What are the Steps Involved in Coding your Trading Strategy?
5 min read
Recently, one of my relatives, a full-time trader, contacted me to see if I can help him build a robot for his strategy; I really liked the strategy. I tracked the stock markets a couple of weeks to see if it actually pays off, and it performed decently. (>50% Win Probability)
While it is completely possible to code this strategy, I quickly realized that my full-time trader relative thought it was a simple thing to do, and that was not because of lack of appreciation of the work involved, but due to lack of knowledge of what actually goes into coding a strategy.
So I decided to write on the steps involved to code that trading strategy you might have in mind to educate everyone. 📈
Steps to Create Your Own Robot 🤖
Step 1: Basic Strategy Research.
- Idea Generation: Identifying market patterns manually and ideating which technical indicators are required for your strategy and how are they should be used to enter and exit a position.
- Defining Expectations: Having a clear understanding of what you are looking out of this strategy (like X% return on capital in X time) and how it performs in different types of market cycles.
- Data Availability: Your strategy will most likely require live streaming data to see if conditions are meeting. , E.g., If your strategy depends on live market news, you need to see if you can source this data.
- Regulatory Hurdles: You will have to check if the market regulator in your country allows you to do algorithmic trading and seek approval if necessary (This is especially a requirement in India, thanks to Anshul Kwatra who gave a suggestion to add this point)
Step 2: Backtesting Your Strategy.
Assuming you have now coded your strategy in any programming language of your choice, you should test it on backdated market data to set some rough expectations for the future.
- Period Selection: You will need to put some thoughts behind how backdated do you want to go and test your strategy, maybe last 6 months or last 5 years, depending on what the strategy requires.
- Structural Changes: If your strategy is dependent on any economic indicators and your backtesting time period has had some structural changes to the economy (like coronavirus), you need to put some thought into if you can use this time period to set future expectations.
- Slippages: Quite a few times, trades do not get executed at the exact price of the ticker due to less volatility or supply/demand mismatch; this is called slippage and is an important input to backtesting to get a true picture of your strategy.
- Position Sizing: This refers to the size of the position that your overall portfolio will be invested into; this helps you choose which assets to choose and how much risk you take on an overall basis.
- Performance Evaluation: Maybe you had 100% return in an X time period, but your robot could have lost 100% money in some instances as well, then that is not a good robot/strategy; you need to also evaluate how it fits in with your risk profile.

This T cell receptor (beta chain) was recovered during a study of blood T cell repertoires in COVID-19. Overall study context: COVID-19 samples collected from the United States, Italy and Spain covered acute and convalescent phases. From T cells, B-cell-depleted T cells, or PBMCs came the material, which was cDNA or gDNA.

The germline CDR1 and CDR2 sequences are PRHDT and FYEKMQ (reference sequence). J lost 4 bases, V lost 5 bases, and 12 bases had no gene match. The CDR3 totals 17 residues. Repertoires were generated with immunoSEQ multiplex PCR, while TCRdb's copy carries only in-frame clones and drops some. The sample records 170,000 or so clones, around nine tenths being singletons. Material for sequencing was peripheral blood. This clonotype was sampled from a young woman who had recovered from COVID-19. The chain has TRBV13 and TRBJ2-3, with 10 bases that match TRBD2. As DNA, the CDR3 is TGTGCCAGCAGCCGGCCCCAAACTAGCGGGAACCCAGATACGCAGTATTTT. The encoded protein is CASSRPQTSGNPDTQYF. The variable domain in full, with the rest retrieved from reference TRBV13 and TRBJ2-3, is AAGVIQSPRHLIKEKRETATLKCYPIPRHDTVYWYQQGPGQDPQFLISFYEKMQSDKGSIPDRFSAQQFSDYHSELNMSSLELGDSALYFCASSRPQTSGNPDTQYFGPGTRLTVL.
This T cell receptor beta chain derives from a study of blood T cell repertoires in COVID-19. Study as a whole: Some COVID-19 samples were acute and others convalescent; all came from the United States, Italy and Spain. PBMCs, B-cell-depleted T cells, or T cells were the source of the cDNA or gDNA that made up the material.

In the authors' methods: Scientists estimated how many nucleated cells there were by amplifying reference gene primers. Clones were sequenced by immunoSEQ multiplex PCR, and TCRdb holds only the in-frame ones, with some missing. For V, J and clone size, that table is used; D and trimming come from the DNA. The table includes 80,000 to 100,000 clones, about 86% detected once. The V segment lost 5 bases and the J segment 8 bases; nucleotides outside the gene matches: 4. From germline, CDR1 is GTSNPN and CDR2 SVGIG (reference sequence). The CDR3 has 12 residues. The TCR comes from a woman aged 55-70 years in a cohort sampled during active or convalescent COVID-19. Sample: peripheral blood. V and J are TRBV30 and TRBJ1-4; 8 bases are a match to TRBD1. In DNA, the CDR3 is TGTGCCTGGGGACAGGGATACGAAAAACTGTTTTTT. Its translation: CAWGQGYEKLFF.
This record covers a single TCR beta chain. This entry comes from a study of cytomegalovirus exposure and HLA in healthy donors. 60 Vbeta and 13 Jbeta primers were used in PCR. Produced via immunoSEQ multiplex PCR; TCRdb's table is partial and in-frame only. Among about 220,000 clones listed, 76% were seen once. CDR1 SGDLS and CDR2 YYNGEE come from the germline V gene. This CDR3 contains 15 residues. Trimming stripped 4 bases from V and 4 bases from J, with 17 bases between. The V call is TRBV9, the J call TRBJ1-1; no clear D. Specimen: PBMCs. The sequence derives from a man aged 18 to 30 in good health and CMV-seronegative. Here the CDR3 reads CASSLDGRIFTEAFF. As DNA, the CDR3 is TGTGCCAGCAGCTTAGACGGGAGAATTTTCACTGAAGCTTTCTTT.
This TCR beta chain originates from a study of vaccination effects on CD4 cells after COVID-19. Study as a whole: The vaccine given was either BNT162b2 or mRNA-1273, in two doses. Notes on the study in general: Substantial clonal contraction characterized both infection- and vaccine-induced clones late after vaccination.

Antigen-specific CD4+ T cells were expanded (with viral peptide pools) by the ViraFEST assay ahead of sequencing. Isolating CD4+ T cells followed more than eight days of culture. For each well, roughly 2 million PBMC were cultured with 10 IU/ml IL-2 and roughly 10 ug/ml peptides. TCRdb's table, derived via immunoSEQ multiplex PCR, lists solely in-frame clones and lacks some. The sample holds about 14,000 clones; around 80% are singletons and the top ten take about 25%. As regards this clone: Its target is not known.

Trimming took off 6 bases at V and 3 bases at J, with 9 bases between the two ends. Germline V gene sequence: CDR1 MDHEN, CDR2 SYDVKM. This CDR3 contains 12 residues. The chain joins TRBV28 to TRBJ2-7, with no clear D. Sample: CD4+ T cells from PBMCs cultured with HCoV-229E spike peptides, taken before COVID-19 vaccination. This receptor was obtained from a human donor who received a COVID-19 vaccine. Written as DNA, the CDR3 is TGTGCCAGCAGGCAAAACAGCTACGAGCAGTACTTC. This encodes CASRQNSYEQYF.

Step 3: Optimization of Your Strategy
Your backtesting results will give you a lot of insight into what works and what does not work; you should stress-test your strategy to see how it works in varied market conditions and optimize it accordingly in the live environment.
- Adjusting for Stop Losses/ Slippages/ Profit Margins/Position Sizing: , E.g., you had a 1.5% stop loss coded in your strategy, which gave you a 10% return, you can try maximizing or minimizing this number to see what is an optimal fit depending on your risk profile.
- In and Out of Sample Testing: While optimizing, you should maintain a sample time frame which you are using to optimize your returns and then test that optimized strategy on out of sample time period to ensure you are not overfitting the curve where your strategy only works in one time period but performs poorly in others.
Step 4: Execution of Your Strategy
Finally, the exciting bit, going live after all your hard work to mint some money. 🤑
- Broker Selection: Choosing a broker with reliable API services to execute orders programmatically.
- Virtual Private Servers: You can't run a serious strategy on your personal laptop from your home internet network. What if you have an open leveraged position and suddenly your internet goes down, and your code stops working to make losses. Not ideal, so you need to deploy your code to a VPS, preferably near the Stock Exchange servers, to get faster execution time.
Step 5: Evaluation of Your Strategy
After you have executed your strategy into live markets, you will have to constantly evaluate with the strategy is still relevant with the current market conditions or if any tweaks are required to make it perform better because frankly, no one strategy can work forever, sooner or later, conditions change, and you are out of business.
And that's it; these are the 5 steps that I think you should really understand when you have a strategy in mind but want to do algorithmic trading. Creating an algo is a tough thing to do and involves many thoughts and testing, probably why Quants are paid big money in asset management firms and hedge funds.
What do you think about the article? Appreciate your comments below or to me personally on Twitter or Linkedin.
Do you have any exciting strategies to build but still unsure how to go about it? Reach out to me, and I will try my best to help you.
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- Algo Trading 101
- Photo by Austin Distel on Unsplash
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